Tetrahydrocanabis (THC) and Concomitant Illicit Drug Consumption during Pregnancy

Friday, October 23, 2015
Renaissance East (Renaissance Washington, DC Downtown Hotel)
Shirley Chen, Creighton University, Omaha, NE and Edith P. Allen, Clinical Associate Professor, UofA, Pediatrics, St. Joseph's Hospital and Medical Center and Phoenix Children's Hospital, Phoenix, AZ


With the increasing number of states where Tetrahydrocanabis (THC) medical or recreational use is legal, consumption of this drug during pregnancy is expected to increase. It is unknown what other drugs are used concomitantly by pregnant woman. We aim to report pregnant woman’s drug use habits when consuming THC.


Our study looks at maternal-newborn dyads with positive urine-meconium THC drug screenings at our institution between January 2006 and December 2010. Data is from an urban non-profit teaching hospital with a high volume delivery center that averaged 5,000 births a year during the study period. Screenings for both mothers and newborns were done per Arizona state’s guidelines: history of previous or current substance use by mother and/or significant others living in the home, history of substance-exposed newborn, non-compliance, signs of neonatal abstinence syndrome, birth weight <5th percentile, along with other specific criteria. Maternal UDS and newborn UDS and MDS results for marijuana (THC), amphetamines, cocaine, and opioids were available. We found mother-baby pairs in which either mother or baby had a positive THC (both urine and meconium were counted). We converted screening reports into mother-baby pair entries in Microsoft Excel, and assigned each a pair number for anonymity. Each entry listed both mother and baby’s positivity status for each of the 4 screened substances (urine was listed separately from meconium for the baby). Our combined analysis looked at every pair in our study. Our split analysis looked separately at maternal screening data for all entries with THC positive mothers and newborn screening data for all entries with THC positive babies.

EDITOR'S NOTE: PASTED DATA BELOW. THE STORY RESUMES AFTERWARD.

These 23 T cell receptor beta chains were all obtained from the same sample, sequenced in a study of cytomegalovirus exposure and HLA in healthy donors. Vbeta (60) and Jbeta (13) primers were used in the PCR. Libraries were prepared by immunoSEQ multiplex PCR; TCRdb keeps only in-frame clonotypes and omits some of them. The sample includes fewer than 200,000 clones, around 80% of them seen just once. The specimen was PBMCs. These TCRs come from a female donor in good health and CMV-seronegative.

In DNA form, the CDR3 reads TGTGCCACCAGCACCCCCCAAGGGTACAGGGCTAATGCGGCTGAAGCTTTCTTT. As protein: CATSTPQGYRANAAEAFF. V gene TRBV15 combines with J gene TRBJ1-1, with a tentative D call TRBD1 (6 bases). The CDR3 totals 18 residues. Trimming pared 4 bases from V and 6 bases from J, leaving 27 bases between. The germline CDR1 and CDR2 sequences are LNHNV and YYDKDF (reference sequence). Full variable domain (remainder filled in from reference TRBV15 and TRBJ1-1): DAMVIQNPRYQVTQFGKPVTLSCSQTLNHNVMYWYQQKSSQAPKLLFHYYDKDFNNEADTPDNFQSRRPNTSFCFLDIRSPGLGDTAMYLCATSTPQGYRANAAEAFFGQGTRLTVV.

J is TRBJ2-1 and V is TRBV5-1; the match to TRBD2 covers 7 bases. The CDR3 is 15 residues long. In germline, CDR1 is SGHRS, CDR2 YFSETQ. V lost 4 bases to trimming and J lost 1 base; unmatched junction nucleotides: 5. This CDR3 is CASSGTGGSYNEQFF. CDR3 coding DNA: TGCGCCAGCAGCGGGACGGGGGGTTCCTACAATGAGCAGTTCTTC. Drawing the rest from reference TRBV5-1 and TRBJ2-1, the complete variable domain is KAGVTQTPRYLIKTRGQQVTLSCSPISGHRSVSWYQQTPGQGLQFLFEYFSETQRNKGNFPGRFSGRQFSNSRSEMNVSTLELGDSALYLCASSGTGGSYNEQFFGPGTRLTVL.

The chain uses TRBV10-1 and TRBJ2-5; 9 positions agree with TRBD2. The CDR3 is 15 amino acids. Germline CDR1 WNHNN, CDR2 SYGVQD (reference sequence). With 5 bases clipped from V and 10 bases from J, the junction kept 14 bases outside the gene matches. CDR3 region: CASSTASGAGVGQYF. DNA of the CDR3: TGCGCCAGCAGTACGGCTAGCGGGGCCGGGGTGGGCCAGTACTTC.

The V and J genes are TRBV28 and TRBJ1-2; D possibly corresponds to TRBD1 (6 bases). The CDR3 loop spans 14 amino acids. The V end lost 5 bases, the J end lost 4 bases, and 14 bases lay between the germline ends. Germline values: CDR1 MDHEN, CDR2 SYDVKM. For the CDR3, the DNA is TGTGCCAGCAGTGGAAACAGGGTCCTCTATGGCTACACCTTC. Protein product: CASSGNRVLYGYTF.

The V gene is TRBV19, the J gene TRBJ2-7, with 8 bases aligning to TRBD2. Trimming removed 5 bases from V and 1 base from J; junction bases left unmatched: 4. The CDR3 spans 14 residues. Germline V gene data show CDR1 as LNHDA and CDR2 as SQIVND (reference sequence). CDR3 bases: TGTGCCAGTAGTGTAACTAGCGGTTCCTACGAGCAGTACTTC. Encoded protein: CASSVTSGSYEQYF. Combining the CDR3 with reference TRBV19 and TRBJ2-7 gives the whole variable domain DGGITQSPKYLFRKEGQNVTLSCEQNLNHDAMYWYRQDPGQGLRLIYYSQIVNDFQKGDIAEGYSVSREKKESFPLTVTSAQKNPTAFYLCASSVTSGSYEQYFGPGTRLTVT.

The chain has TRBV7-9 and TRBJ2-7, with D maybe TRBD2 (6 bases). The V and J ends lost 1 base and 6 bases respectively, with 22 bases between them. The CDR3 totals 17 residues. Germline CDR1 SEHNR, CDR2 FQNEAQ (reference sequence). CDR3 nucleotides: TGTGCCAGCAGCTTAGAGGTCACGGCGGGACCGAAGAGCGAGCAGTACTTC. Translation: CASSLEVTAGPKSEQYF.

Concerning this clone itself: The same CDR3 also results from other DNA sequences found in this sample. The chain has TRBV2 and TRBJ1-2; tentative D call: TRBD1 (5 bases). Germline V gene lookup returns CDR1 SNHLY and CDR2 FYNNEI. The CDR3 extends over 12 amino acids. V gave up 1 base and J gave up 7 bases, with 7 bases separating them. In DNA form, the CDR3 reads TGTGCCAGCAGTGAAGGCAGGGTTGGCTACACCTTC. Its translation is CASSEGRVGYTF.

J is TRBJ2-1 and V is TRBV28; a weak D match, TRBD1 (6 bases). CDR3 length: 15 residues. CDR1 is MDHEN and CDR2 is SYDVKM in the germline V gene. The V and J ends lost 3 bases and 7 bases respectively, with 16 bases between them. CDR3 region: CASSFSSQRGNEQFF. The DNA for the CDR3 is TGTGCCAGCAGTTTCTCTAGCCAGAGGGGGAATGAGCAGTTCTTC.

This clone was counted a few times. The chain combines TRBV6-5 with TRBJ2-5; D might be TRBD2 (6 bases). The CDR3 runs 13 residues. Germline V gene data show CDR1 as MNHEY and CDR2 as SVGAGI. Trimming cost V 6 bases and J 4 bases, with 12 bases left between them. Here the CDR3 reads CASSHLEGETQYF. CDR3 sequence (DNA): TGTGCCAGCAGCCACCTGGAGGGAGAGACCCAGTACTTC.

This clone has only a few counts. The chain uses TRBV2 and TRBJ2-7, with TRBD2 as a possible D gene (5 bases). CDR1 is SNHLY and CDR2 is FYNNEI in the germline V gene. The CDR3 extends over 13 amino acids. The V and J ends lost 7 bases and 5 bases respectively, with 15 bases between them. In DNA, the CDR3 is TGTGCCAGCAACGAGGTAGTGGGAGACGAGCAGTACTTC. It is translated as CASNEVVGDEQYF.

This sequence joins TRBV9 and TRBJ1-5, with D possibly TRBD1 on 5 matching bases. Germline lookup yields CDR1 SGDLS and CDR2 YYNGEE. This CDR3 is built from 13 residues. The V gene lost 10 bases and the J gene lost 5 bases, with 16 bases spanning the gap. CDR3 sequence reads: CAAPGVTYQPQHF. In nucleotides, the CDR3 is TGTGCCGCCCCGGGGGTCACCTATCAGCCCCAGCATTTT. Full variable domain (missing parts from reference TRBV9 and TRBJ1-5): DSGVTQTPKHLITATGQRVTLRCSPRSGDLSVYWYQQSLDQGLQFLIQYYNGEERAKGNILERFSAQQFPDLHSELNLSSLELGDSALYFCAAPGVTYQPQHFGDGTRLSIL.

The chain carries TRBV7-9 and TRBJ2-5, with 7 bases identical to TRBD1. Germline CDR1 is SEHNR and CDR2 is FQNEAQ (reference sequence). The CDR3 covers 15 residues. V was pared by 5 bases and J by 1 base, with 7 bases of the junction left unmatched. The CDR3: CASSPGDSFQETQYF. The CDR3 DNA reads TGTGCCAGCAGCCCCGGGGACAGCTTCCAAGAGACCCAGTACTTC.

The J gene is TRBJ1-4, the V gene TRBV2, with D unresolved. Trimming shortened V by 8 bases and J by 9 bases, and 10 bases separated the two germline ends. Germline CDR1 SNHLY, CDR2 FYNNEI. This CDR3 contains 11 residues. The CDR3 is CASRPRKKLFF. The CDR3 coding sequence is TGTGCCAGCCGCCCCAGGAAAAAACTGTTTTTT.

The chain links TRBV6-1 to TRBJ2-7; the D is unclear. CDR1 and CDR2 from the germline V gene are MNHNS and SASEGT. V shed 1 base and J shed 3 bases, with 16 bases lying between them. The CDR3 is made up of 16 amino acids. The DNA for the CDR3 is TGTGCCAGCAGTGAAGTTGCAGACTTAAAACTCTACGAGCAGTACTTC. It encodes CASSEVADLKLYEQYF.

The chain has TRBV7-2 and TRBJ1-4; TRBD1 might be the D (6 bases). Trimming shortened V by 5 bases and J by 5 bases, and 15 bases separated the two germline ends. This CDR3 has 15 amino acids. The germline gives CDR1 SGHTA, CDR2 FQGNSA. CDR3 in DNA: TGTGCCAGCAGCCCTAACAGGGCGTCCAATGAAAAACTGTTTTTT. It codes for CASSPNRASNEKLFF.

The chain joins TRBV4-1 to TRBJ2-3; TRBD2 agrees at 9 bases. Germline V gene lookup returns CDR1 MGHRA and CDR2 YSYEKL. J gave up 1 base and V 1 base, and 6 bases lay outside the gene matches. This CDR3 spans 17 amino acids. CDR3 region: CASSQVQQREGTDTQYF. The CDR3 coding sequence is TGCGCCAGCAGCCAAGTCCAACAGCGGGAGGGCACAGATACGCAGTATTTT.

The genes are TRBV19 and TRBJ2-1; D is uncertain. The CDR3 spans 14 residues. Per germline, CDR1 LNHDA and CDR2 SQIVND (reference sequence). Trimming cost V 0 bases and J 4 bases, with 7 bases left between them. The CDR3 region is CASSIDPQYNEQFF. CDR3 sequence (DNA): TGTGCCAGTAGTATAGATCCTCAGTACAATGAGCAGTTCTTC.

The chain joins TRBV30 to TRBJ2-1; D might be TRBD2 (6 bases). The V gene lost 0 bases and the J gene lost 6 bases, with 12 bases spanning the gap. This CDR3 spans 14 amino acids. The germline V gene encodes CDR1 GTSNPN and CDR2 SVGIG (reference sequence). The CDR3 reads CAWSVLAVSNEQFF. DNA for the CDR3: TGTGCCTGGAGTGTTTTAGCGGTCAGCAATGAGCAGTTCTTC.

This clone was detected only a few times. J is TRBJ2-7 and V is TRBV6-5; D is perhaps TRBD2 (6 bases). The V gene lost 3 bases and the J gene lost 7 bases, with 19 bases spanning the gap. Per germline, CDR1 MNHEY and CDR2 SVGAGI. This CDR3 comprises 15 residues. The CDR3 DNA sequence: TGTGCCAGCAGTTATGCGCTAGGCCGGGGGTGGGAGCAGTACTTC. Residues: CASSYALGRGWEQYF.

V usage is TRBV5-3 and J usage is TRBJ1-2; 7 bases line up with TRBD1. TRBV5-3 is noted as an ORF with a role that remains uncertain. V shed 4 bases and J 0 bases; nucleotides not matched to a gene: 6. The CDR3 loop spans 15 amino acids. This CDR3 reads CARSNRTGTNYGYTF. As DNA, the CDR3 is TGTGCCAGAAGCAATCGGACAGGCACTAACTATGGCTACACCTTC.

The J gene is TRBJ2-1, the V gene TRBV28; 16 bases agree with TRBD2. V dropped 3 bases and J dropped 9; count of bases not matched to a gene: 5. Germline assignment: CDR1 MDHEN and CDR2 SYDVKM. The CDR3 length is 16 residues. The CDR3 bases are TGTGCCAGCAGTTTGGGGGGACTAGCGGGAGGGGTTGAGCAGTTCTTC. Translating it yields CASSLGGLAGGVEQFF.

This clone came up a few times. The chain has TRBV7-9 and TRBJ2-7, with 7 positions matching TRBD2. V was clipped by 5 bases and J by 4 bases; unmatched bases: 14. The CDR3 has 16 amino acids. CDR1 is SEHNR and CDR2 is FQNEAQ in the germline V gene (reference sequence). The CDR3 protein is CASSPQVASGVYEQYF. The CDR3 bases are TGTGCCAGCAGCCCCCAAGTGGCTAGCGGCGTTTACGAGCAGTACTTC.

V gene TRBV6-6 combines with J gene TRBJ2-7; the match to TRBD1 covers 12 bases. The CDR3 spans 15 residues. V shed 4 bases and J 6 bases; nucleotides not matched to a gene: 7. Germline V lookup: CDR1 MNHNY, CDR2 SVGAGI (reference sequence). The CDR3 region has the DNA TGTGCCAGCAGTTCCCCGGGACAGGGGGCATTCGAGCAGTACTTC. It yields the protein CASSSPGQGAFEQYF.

We found that 26.1% of mother-baby dyads with positive THC tests were positive for another illicit drug(s). The most common drug was opioids (11.6%) followed by amphetamines (10.8%) and cocaine (6.5%). When the data was reviewed separately in THC positive mothers versus THC positive babies, the most common illicit drug picked up on maternal urine drug screening was opioids (16.3%) versus amphetamines in newborn urine/meconium screenings (8.8%). There was concomitant maternal and newborn THC positivity in 22.4% of dyads; majority of THC exposure was picked up in only one party (77.6%) – infants more than mothers (42.4% vs. 35.2%).


This study reveals a significant concomitant use of THC with other illicit drugs during pregnancy in our population. Looking at mother-baby dyads allows us to infer undetected drugs on the maternal urine drug screening test. THC use can be a marker for use of other drugs by pregnant women that may be eliminated faster from the mother or baby’s systems. It is important to probe for other illicit drug use in pregnant women who consume THC. In order to not miss THC exposures, it is crucial to do complete screening of both mother and infant (particularly meconium in infants).